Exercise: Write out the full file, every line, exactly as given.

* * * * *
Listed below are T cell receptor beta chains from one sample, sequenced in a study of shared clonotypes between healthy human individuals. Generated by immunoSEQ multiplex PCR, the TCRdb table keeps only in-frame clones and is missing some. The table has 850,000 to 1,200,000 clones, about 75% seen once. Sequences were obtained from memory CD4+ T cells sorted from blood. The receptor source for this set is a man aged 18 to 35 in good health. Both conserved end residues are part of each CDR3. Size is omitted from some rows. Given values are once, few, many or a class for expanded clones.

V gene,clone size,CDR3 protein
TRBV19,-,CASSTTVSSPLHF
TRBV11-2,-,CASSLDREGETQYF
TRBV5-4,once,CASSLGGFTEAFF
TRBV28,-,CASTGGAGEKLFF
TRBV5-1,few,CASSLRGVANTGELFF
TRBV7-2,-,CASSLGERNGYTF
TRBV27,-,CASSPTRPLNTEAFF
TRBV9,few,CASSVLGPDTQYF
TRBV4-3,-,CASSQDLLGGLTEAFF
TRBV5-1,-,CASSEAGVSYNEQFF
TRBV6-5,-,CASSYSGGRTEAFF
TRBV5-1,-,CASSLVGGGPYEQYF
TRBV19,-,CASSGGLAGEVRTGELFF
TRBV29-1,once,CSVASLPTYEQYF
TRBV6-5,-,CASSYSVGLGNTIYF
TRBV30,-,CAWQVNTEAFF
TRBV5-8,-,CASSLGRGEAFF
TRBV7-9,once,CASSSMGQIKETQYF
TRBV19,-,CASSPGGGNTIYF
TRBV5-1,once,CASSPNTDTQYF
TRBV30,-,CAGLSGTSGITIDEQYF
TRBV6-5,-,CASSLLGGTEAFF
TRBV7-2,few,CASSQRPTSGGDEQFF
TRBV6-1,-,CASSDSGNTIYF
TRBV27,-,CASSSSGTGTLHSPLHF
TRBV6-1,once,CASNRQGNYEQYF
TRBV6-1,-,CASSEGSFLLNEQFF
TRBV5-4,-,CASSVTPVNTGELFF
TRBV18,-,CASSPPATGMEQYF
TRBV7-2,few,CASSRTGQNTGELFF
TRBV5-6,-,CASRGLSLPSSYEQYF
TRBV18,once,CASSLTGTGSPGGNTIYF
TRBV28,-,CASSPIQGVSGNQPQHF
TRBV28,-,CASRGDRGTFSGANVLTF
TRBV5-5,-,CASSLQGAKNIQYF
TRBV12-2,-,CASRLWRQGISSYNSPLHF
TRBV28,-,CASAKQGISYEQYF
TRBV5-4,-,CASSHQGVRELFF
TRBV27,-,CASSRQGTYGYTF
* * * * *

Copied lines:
Listed below are T cell receptor beta chains from one sample, sequenced in a study of shared clonotypes between healthy human individuals. Generated by immunoSEQ multiplex PCR, the TCRdb table keeps only in-frame clones and is missing some. The table has 850,000 to 1,200,000 clones, about 75% seen once. Sequences were obtained from memory CD4+ T cells sorted from blood. The receptor source for this set is a man aged 18 to 35 in good health. Both conserved end residues are part of each CDR3. Size is omitted from some rows. Given values are once, few, many or a class for expanded clones.

V gene,clone size,CDR3 protein
TRBV19,-,CASSTTVSSPLHF
TRBV11-2,-,CASSLDREGETQYF
TRBV5-4,once,CASSLGGFTEAFF
TRBV28,-,CASTGGAGEKLFF
TRBV5-1,few,CASSLRGVANTGELFF
TRBV7-2,-,CASSLGERNGYTF
TRBV27,-,CASSPTRPLNTEAFF
TRBV9,few,CASSVLGPDTQYF
TRBV4-3,-,CASSQDLLGGLTEAFF
TRBV5-1,-,CASSEAGVSYNEQFF
TRBV6-5,-,CASSYSGGRTEAFF
TRBV5-1,-,CASSLVGGGPYEQYF
TRBV19,-,CASSGGLAGEVRTGELFF
TRBV29-1,once,CSVASLPTYEQYF
TRBV6-5,-,CASSYSVGLGNTIYF
TRBV30,-,CAWQVNTEAFF
TRBV5-8,-,CASSLGRGEAFF
TRBV7-9,once,CASSSMGQIKETQYF
TRBV19,-,CASSPGGGNTIYF
TRBV5-1,once,CASSPNTDTQYF
TRBV30,-,CAGLSGTSGITIDEQYF
TRBV6-5,-,CASSLLGGTEAFF
TRBV7-2,few,CASSQRPTSGGDEQFF
TRBV6-1,-,CASSDSGNTIYF
TRBV27,-,CASSSSGTGTLHSPLHF
TRBV6-1,once,CASNRQGNYEQYF
TRBV6-1,-,CASSEGSFLLNEQFF
TRBV5-4,-,CASSVTPVNTGELFF
TRBV18,-,CASSPPATGMEQYF
TRBV7-2,few,CASSRTGQNTGELFF
TRBV5-6,-,CASRGLSLPSSYEQYF
TRBV18,once,CASSLTGTGSPGGNTIYF
TRBV28,-,CASSPIQGVSGNQPQHF
TRBV28,-,CASRGDRGTFSGANVLTF
TRBV5-5,-,CASSLQGAKNIQYF
TRBV12-2,-,CASRLWRQGISSYNSPLHF
TRBV28,-,CASAKQGISYEQYF
TRBV5-4,-,CASSHQGVRELFF
TRBV27,-,CASSRQGTYGYTF